Welcome back to another exciting update of Nvidia driver downloads!

The biggest change is 364.15 is the new most popular version of the driver, and of course, we’ve added xenial as a new series. Here are the download statistics for the graphics-drivers PPA:

Version summaries
346.72: 57
346.96: 292
352.21: 219
352.79: 249
355.06: 3291
355.11: 11483
358.09: 16949
358.16: 22317
361.18: 4475
361.28: 20638
364.12: 12170
364.15: 37125

Series summaries
precise: 985
trusty: 51066
vivid: 11307
wily: 36171
xenial: 17996
yakkety: 11740

Arch summaries
amd64: 123560
armhf: 55
i386: 5650

Want to help? buy a game and check out ppa:graphics-drivers.

Apache Zeppelin has just graduated to become a top-level project at the Apache Foundation.

As always, our Big Data team has you covered, you can find all the goodness here:

But for most people you likely just want to be able to consume Zeppelin as part of your Spark cluster, check out these links below for some out-of-the-box clusters:

Happy Big-data-ing, and as always, you can join other big data enthusiasts on the mailing list: bigdata@lists.ubuntu.com

For all the fancy bits of technology in your infrastructure there are still plenty of simple things that are useful and will probably never go away. One of these is blobs. Blobs are useful, they can be workload payloads, binaries for software, or whatever bits you need to deploy and manage.

Juju never had a way of knowing about blobs. Sure, you could plop something on an http server and your charm could snag it. But then we’re not really solving any problems for you, you still need to deal with managing that blob, versioning it, using a server to serve it to clients, etc.

Ideally, these blobs are accounted for, just like anything else in your infrastructure, so it makes sense that as of Juju 2.0 we can model blobs as part of a model; we call it Juju Resources. That way we can track them, cache them, acl them, and so on, just like everything else.


A new concept has been introduced into Charms called “resources”. Resources are binary blobs that the charm can utilize, and are declared in the metadata for the Charm. All resources declared will have a version stored in the Charm store, however updates to these can be uploaded from an admin’s local machine to the controller.

Change to Metadata

A new clause has been added to metadata.yaml for resources. Resources can be declared as follows:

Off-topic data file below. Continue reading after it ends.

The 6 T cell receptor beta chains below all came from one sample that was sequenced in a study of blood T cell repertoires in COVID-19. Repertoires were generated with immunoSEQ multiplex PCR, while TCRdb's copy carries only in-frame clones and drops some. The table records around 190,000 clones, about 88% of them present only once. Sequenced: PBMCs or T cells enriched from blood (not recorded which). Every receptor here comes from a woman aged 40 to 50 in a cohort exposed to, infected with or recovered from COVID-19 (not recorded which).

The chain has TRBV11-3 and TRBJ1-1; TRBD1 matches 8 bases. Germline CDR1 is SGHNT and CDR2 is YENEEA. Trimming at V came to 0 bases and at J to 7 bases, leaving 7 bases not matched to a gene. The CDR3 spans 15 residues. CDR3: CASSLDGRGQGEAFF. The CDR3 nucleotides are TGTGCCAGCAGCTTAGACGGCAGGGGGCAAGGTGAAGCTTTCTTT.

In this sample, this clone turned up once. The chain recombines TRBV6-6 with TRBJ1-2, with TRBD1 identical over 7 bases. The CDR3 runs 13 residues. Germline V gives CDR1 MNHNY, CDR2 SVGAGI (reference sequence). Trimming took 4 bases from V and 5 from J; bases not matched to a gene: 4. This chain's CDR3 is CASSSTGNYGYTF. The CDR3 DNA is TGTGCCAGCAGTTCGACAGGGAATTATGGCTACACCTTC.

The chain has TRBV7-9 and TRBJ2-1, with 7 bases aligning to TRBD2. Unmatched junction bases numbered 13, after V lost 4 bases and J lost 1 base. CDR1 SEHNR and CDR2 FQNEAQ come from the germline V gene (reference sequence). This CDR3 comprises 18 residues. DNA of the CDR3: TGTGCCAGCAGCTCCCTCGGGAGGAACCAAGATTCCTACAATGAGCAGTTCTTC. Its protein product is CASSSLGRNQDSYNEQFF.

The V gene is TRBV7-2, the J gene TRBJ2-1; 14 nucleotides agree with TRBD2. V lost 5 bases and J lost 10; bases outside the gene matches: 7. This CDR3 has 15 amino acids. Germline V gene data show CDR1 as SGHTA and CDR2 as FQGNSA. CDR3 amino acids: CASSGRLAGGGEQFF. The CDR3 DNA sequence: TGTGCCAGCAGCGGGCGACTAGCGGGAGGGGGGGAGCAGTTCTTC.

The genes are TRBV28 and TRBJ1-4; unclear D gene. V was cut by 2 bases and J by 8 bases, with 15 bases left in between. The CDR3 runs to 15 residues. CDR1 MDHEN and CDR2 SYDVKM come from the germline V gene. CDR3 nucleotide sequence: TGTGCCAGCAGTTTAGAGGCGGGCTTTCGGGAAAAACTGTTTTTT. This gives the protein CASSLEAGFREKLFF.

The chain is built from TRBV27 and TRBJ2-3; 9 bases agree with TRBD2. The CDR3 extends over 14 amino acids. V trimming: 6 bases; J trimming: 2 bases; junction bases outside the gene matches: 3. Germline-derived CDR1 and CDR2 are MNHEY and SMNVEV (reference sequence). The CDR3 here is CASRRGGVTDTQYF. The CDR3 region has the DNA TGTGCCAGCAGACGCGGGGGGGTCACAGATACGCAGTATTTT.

type: file                         # the only type initially
    filename: filename.tgz
    description: "One line that is useful when operators need to push it."

New User Commands

Three new commands have been introduced:

  1. juju list-resources

    Pretty obvious, this command shows the resources required by and those in use by an existing service or unit in your model.

  2. juju push-resource

    This command uploads a file from your local disk to the juju controller to be used as a resource for a service.

  3. juju charm list-resources

    juju charm is the the juju CLI equivalent of the “charm” command used by charm authors, though only applicable functionality is mirrored.

In addition, resources may be uploaded when deploying or upgrading charms by specifying the resource option to the deploy command. Following the resource option should be name=filepath pair. This option may be repeated more than once to upload more than one resource.

juju deploy foo --resource bar=/some/file.tgz --resource baz=./docs/cfg.xml


juju upgrade-charm foo --resource bar=/some/file.tgz --resource baz=./docs/cfg.xml

Where bar and baz are resources named in the metadata for the foo charm.


It’s pretty simple. Put stuff in a place and be able to snag it later. People can use resources for all sorts of things.

  • Payloads for the service you’re deploying.
  • Software. Let’s face it, when you look at the amount of enterprise software in the wild, you’re not going to be able to apt eveything; you can now gate trusted binaries into resources to be used by charms.

Hope you enjoy it!

I’ve pushed new sample bundles to the Juju Charm Store. The first is a simple mediawiki with mysql:

For a more scalable approach I’ve also pushed up a version with MariaDB, haproxy, and memcached. This allows you to add more wiki units to horizontally scale:

I’ll be working on a “smoosh everything onto one machine” bundle next, so stay tuned!

One of the nice things about system containers is that it makes the cost of creating a new machine essentially zero. With LXD 2.0 around the corner this is now easier than ever. LXD now ships with native simplestreams support, which means we can now list and cache all sorts of interesting OS cloud images.

You can see every image provided by doing a lxc image list images:, but the nice thing is the syntax is easy to remember. You can now just launch all sorts of Linux Server cloud images from all sorts of vendors and projects:

$ lxc launch images:centos/7/amd64 test-centos
Creating test-centos
Retrieving image: 100%
Starting test-centos
$ lxc exec test-centos /bin/bash
[root@test-centos ~]# yum update
Loaded plugins: fastestmirror

… and so on. Give em a try:

lxc launch images:debian/sid/amd64
lxc launch images:gentoo/current/amd64
lxc launch images:oracle/6.5/i386

And of course ubuntu is supported:

lxc launch ubuntu:14.04

So if you’re sick of manually snagging ISOs for things and keeping those up to date, then you’ll dig 16.04, just install LXD and you can launch any Linux almost instantly. We’ll keep ‘em cached and updated for you too. I can lxc launch ubuntu:12.04 and do python --version faster than I can look it up on packages.ubuntu.com. That’s pretty slick.